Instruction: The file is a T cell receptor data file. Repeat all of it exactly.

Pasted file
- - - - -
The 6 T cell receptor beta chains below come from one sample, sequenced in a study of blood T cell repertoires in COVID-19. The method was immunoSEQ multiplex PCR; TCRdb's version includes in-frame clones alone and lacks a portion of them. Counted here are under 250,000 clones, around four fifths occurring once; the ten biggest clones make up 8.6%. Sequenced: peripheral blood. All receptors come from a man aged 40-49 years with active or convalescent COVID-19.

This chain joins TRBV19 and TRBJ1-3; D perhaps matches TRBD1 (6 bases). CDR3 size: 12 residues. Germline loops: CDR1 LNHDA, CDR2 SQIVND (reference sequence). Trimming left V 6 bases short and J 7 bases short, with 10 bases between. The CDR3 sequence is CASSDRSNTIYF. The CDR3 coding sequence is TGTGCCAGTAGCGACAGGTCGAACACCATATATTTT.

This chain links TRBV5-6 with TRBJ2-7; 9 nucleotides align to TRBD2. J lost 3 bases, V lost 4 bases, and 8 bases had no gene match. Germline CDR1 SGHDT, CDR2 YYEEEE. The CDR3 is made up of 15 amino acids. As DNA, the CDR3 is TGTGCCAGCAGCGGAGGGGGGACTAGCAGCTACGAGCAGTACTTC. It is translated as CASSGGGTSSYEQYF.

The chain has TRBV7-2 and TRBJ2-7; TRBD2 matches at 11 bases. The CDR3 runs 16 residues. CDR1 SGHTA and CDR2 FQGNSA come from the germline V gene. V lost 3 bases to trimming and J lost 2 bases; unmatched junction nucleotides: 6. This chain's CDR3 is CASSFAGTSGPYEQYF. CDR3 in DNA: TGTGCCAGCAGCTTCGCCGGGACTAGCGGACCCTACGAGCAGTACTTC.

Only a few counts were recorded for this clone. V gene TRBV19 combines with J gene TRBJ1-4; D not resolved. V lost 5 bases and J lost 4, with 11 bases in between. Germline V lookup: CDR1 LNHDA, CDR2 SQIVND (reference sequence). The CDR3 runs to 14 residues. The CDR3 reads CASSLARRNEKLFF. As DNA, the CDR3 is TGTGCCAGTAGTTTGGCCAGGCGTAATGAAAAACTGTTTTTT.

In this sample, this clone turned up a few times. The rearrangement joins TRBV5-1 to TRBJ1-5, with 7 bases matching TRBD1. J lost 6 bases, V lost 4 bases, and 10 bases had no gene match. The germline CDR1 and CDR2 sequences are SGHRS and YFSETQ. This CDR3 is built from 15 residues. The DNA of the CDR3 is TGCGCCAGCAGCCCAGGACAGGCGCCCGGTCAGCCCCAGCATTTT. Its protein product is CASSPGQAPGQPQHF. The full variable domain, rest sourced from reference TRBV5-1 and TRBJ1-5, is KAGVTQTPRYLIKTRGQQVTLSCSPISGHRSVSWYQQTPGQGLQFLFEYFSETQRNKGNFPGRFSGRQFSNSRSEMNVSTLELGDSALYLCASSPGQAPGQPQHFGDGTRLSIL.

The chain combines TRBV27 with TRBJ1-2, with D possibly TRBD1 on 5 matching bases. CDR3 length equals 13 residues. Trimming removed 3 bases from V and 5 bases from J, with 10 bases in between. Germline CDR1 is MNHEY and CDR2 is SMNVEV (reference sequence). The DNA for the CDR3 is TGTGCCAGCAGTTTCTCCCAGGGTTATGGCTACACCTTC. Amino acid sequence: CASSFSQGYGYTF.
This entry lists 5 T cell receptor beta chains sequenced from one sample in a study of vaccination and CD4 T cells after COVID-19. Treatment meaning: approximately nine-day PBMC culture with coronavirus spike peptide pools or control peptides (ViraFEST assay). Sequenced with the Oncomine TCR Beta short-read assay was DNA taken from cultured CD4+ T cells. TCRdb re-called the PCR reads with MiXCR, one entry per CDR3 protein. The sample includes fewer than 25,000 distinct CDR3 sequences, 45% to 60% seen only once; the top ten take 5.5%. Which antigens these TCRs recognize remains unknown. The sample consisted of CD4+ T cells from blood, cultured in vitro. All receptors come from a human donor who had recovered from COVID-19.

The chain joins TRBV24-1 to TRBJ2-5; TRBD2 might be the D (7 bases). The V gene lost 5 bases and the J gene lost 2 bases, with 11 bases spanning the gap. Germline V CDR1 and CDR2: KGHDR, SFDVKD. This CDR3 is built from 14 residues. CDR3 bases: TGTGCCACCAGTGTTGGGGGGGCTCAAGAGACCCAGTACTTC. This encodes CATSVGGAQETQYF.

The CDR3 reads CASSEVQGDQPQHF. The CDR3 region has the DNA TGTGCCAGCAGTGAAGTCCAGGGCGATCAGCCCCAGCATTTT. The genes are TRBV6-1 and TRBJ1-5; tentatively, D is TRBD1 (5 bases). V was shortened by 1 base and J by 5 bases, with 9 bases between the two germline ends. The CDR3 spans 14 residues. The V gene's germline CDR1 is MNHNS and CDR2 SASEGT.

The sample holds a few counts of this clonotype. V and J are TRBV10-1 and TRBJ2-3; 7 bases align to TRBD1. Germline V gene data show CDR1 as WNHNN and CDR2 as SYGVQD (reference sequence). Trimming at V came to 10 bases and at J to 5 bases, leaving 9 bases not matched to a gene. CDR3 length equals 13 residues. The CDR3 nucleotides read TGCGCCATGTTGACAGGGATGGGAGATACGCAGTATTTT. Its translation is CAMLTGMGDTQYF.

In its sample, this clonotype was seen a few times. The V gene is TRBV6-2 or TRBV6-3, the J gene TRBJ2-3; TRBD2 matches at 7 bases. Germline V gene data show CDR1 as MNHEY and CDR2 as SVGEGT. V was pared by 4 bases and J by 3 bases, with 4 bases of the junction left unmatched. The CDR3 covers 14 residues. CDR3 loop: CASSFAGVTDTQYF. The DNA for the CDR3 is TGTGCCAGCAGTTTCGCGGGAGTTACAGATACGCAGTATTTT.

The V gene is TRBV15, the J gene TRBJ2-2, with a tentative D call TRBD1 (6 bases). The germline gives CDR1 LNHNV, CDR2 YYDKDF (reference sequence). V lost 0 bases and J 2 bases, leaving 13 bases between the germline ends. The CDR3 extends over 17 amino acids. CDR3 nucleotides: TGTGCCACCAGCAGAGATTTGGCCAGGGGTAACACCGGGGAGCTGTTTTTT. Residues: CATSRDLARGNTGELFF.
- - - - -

The 6 T cell receptor beta chains below come from one sample, sequenced in a study of blood T cell repertoires in COVID-19. The method was immunoSEQ multiplex PCR; TCRdb's version includes in-frame clones alone and lacks a portion of them. Counted here are under 250,000 clones, around four fifths occurring once; the ten biggest clones make up 8.6%. Sequenced: peripheral blood. All receptors come from a man aged 40-49 years with active or convalescent COVID-19.

This chain joins TRBV19 and TRBJ1-3; D perhaps matches TRBD1 (6 bases). CDR3 size: 12 residues. Germline loops: CDR1 LNHDA, CDR2 SQIVND (reference sequence). Trimming left V 6 bases short and J 7 bases short, with 10 bases between. The CDR3 sequence is CASSDRSNTIYF. The CDR3 coding sequence is TGTGCCAGTAGCGACAGGTCGAACACCATATATTTT.

This chain links TRBV5-6 with TRBJ2-7; 9 nucleotides align to TRBD2. J lost 3 bases, V lost 4 bases, and 8 bases had no gene match. Germline CDR1 SGHDT, CDR2 YYEEEE. The CDR3 is made up of 15 amino acids. As DNA, the CDR3 is TGTGCCAGCAGCGGAGGGGGGACTAGCAGCTACGAGCAGTACTTC. It is translated as CASSGGGTSSYEQYF.

The chain has TRBV7-2 and TRBJ2-7; TRBD2 matches at 11 bases. The CDR3 runs 16 residues. CDR1 SGHTA and CDR2 FQGNSA come from the germline V gene. V lost 3 bases to trimming and J lost 2 bases; unmatched junction nucleotides: 6. This chain's CDR3 is CASSFAGTSGPYEQYF. CDR3 in DNA: TGTGCCAGCAGCTTCGCCGGGACTAGCGGACCCTACGAGCAGTACTTC.

Only a few counts were recorded for this clone. V gene TRBV19 combines with J gene TRBJ1-4; D not resolved. V lost 5 bases and J lost 4, with 11 bases in between. Germline V lookup: CDR1 LNHDA, CDR2 SQIVND (reference sequence). The CDR3 runs to 14 residues. The CDR3 reads CASSLARRNEKLFF. As DNA, the CDR3 is TGTGCCAGTAGTTTGGCCAGGCGTAATGAAAAACTGTTTTTT.

In this sample, this clone turned up a few times. The rearrangement joins TRBV5-1 to TRBJ1-5, with 7 bases matching TRBD1. J lost 6 bases, V lost 4 bases, and 10 bases had no gene match. The germline CDR1 and CDR2 sequences are SGHRS and YFSETQ. This CDR3 is built from 15 residues. The DNA of the CDR3 is TGCGCCAGCAGCCCAGGACAGGCGCCCGGTCAGCCCCAGCATTTT. Its protein product is CASSPGQAPGQPQHF. The full variable domain, rest sourced from reference TRBV5-1 and TRBJ1-5, is KAGVTQTPRYLIKTRGQQVTLSCSPISGHRSVSWYQQTPGQGLQFLFEYFSETQRNKGNFPGRFSGRQFSNSRSEMNVSTLELGDSALYLCASSPGQAPGQPQHFGDGTRLSIL.

The chain combines TRBV27 with TRBJ1-2, with D possibly TRBD1 on 5 matching bases. CDR3 length equals 13 residues. Trimming removed 3 bases from V and 5 bases from J, with 10 bases in between. Germline CDR1 is MNHEY and CDR2 is SMNVEV (reference sequence). The DNA for the CDR3 is TGTGCCAGCAGTTTCTCCCAGGGTTATGGCTACACCTTC. Amino acid sequence: CASSFSQGYGYTF.
This entry lists 5 T cell receptor beta chains sequenced from one sample in a study of vaccination and CD4 T cells after COVID-19. Treatment meaning: approximately nine-day PBMC culture with coronavirus spike peptide pools or control peptides (ViraFEST assay). Sequenced with the Oncomine TCR Beta short-read assay was DNA taken from cultured CD4+ T cells. TCRdb re-called the PCR reads with MiXCR, one entry per CDR3 protein. The sample includes fewer than 25,000 distinct CDR3 sequences, 45% to 60% seen only once; the top ten take 5.5%. Which antigens these TCRs recognize remains unknown. The sample consisted of CD4+ T cells from blood, cultured in vitro. All receptors come from a human donor who had recovered from COVID-19.

The chain joins TRBV24-1 to TRBJ2-5; TRBD2 might be the D (7 bases). The V gene lost 5 bases and the J gene lost 2 bases, with 11 bases spanning the gap. Germline V CDR1 and CDR2: KGHDR, SFDVKD. This CDR3 is built from 14 residues. CDR3 bases: TGTGCCACCAGTGTTGGGGGGGCTCAAGAGACCCAGTACTTC. This encodes CATSVGGAQETQYF.

The CDR3 reads CASSEVQGDQPQHF. The CDR3 region has the DNA TGTGCCAGCAGTGAAGTCCAGGGCGATCAGCCCCAGCATTTT. The genes are TRBV6-1 and TRBJ1-5; tentatively, D is TRBD1 (5 bases). V was shortened by 1 base and J by 5 bases, with 9 bases between the two germline ends. The CDR3 spans 14 residues. The V gene's germline CDR1 is MNHNS and CDR2 SASEGT.

The sample holds a few counts of this clonotype. V and J are TRBV10-1 and TRBJ2-3; 7 bases align to TRBD1. Germline V gene data show CDR1 as WNHNN and CDR2 as SYGVQD (reference sequence). Trimming at V came to 10 bases and at J to 5 bases, leaving 9 bases not matched to a gene. CDR3 length equals 13 residues. The CDR3 nucleotides read TGCGCCATGTTGACAGGGATGGGAGATACGCAGTATTTT. Its translation is CAMLTGMGDTQYF.

In its sample, this clonotype was seen a few times. The V gene is TRBV6-2 or TRBV6-3, the J gene TRBJ2-3; TRBD2 matches at 7 bases. Germline V gene data show CDR1 as MNHEY and CDR2 as SVGEGT. V was pared by 4 bases and J by 3 bases, with 4 bases of the junction left unmatched. The CDR3 covers 14 residues. CDR3 loop: CASSFAGVTDTQYF. The DNA for the CDR3 is TGTGCCAGCAGTTTCGCGGGAGTTACAGATACGCAGTATTTT.

The V gene is TRBV15, the J gene TRBJ2-2, with a tentative D call TRBD1 (6 bases). The germline gives CDR1 LNHNV, CDR2 YYDKDF (reference sequence). V lost 0 bases and J 2 bases, leaving 13 bases between the germline ends. The CDR3 extends over 17 amino acids. CDR3 nucleotides: TGTGCCACCAGCAGAGATTTGGCCAGGGGTAACACCGGGGAGCTGTTTTTT. Residues: CATSRDLARGNTGELFF.